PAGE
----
Oil prices slid in early trading on Wednesday, extending sharp falls from the previous session after top exporter Saudi Arabia ruled out production cuts and industry data showed a further build in U.S. crude stockpiles.
Meanwhile, Iran made clear it has no interest in restraining its production after international sanctions against it were lifted in January, calling a joint Russian/Saudi proposal for major exporters to freeze output “laughable.”
U.S. West Texas Intermediate (WTI) crude futures were trading at $31.49 per barrel at 0104 GMT, down 38 cents from their last settlement. International benchmark Brent futures were down 15 cents at $33.12 a barrel. Both contracts fell more than 5 percent the previous day.
The falls were a result of an apparent lack in cooperation among members of the Organization of the Petroleum Exporting Countries (OPEC) to freeze or cut production to rein in ballooning oversupply that has pulled down prices by 70 percent since mid-2014.
Saudi Arabia’s oil minister Ali Al-Naimi said on Tuesday that a coordinated production cut by OPEC and non-OPEC exporters was “not going to happen because not many countries are going to deliver.”
He also said that a proposed freeze in output at January levels, which were near record highs, would require “all the major producers to agree not to add additional barrels.”
While non-OPEC giant Russia has tentatively agreed on freezing its output at January levels, when they hit a post-Soviet record, Iran called the proposal “laughable.”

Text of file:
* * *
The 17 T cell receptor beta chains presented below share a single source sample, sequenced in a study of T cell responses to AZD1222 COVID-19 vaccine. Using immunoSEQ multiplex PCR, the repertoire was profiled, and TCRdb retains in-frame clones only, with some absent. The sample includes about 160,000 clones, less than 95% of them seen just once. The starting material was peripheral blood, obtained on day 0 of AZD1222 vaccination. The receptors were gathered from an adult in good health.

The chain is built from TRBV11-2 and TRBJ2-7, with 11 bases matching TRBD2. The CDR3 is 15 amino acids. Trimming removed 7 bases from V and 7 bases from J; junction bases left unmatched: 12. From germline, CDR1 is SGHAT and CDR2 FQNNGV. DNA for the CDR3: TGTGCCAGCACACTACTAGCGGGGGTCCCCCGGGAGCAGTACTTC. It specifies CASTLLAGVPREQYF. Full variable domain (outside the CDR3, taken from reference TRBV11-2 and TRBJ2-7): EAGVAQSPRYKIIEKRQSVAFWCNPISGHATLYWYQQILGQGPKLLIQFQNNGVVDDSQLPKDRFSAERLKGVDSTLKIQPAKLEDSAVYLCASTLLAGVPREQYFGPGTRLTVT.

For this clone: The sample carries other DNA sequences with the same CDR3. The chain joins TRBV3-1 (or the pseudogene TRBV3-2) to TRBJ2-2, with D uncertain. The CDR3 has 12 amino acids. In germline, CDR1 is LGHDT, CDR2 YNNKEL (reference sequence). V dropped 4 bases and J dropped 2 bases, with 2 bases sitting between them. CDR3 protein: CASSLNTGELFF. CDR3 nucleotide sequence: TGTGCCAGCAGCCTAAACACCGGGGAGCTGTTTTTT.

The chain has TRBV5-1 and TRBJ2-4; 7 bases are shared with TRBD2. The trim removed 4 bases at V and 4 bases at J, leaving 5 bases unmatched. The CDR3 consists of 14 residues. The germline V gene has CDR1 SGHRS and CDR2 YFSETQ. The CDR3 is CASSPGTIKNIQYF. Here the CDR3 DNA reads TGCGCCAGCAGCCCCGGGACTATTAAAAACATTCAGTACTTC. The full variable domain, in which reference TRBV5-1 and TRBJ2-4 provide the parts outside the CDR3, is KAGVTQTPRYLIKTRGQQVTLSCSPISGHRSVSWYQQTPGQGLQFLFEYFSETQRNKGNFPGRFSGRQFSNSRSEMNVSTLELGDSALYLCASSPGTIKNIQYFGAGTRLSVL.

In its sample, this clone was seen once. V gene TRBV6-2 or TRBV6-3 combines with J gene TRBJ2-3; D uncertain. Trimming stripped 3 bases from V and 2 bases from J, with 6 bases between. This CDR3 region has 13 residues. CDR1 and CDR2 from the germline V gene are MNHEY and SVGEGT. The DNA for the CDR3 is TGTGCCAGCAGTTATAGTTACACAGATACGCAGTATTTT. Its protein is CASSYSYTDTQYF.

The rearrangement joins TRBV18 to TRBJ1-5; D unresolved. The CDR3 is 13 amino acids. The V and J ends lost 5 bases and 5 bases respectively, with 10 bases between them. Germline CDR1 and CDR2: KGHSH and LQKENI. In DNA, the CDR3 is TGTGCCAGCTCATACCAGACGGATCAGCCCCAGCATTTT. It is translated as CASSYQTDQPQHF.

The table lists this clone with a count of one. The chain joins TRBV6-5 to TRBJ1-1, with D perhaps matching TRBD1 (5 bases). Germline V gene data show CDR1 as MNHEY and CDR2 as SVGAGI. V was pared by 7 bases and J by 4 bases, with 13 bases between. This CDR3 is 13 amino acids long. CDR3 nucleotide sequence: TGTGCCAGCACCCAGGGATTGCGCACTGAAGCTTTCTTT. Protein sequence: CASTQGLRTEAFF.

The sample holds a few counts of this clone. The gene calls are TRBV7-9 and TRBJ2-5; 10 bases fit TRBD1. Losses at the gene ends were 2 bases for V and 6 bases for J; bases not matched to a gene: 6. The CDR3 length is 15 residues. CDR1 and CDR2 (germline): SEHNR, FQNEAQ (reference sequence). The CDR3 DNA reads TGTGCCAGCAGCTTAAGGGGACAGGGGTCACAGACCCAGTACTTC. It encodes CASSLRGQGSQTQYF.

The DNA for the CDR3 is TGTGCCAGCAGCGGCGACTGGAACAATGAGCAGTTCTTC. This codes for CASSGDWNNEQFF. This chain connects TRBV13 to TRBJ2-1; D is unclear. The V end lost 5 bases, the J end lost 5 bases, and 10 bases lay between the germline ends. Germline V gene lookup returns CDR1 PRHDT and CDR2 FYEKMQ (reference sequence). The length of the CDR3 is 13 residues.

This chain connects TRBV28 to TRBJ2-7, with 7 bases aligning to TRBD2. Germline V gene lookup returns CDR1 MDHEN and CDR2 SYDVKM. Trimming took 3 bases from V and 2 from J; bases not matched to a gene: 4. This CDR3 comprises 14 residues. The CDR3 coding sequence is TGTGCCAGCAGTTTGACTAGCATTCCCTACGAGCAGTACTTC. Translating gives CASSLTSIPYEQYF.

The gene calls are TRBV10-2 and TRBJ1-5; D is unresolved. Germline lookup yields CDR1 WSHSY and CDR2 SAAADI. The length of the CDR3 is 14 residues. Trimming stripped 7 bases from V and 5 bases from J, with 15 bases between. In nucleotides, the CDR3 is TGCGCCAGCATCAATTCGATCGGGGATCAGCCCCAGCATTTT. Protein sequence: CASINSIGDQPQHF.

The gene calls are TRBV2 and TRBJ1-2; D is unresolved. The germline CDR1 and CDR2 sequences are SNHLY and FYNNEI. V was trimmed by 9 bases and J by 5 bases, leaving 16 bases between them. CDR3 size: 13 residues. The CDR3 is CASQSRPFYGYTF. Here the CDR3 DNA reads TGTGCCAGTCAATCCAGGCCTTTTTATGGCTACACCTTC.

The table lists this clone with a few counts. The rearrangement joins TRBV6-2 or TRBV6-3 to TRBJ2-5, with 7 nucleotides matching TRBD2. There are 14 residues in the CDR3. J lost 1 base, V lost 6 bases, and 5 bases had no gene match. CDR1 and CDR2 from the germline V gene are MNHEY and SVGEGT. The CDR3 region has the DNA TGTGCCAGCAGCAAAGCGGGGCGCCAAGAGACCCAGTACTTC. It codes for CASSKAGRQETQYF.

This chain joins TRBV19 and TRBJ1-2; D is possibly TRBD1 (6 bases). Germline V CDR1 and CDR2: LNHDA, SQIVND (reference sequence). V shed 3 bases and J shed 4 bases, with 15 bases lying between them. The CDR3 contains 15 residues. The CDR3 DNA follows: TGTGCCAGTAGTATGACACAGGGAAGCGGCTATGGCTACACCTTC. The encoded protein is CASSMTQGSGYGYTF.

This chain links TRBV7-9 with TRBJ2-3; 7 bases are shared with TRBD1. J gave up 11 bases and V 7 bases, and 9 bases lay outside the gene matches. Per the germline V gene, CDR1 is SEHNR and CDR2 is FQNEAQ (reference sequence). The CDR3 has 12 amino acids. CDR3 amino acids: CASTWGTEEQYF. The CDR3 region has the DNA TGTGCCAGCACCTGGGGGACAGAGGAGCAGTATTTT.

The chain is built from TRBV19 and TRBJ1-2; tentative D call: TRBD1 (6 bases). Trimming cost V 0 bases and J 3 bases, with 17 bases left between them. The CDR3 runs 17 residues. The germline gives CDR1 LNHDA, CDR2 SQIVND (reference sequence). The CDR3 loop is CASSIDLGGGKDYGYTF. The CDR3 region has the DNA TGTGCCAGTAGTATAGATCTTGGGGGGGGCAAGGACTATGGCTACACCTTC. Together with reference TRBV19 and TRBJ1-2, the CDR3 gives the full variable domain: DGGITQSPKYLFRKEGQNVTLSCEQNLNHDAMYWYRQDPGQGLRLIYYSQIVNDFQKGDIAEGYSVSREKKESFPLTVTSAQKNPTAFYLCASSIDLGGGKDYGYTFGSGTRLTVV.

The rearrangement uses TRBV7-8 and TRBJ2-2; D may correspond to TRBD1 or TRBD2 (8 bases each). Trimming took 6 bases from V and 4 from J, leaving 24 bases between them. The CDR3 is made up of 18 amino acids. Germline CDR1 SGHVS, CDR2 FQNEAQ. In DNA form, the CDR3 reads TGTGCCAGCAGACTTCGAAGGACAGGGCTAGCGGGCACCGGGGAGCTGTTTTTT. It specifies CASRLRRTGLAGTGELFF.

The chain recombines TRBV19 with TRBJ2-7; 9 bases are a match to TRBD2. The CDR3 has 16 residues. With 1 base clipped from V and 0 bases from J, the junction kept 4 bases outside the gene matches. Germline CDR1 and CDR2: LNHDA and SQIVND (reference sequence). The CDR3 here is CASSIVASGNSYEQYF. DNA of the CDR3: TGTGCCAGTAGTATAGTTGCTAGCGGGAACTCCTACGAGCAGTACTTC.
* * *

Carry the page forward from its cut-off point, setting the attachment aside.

“Some of our neighbours have increased their production to 10 million barrels a day in recent years and export this amount, and now they have the nerve to say we should all freeze our production together,” Bijan Zanganeh was quoted as saying by the Iranian news agency ISNA.
“So they should freeze their production at 10 million barrels and we should freeze ours at 1 million barrels – this is a laughable proposal,” he said.
Between 1 million and 2 million barrels of crude are currently produced every day in excess of demand, leaving storage facilities around the world brimming with unwanted supplies.
“Crude oil prices have topped out… The lack of geopolitical cooperation will keep OPEC production high,” ANZ bank said.
The American Petroleum Institute (API) said that crude inventories rose 7.1 million barrels in the week to Feb. 19 to 506.2 million, far exceeding expectations of a 3.4 million barrels rise.
The U.S. Energy Information Administration will report official inventory data later on Wednesday.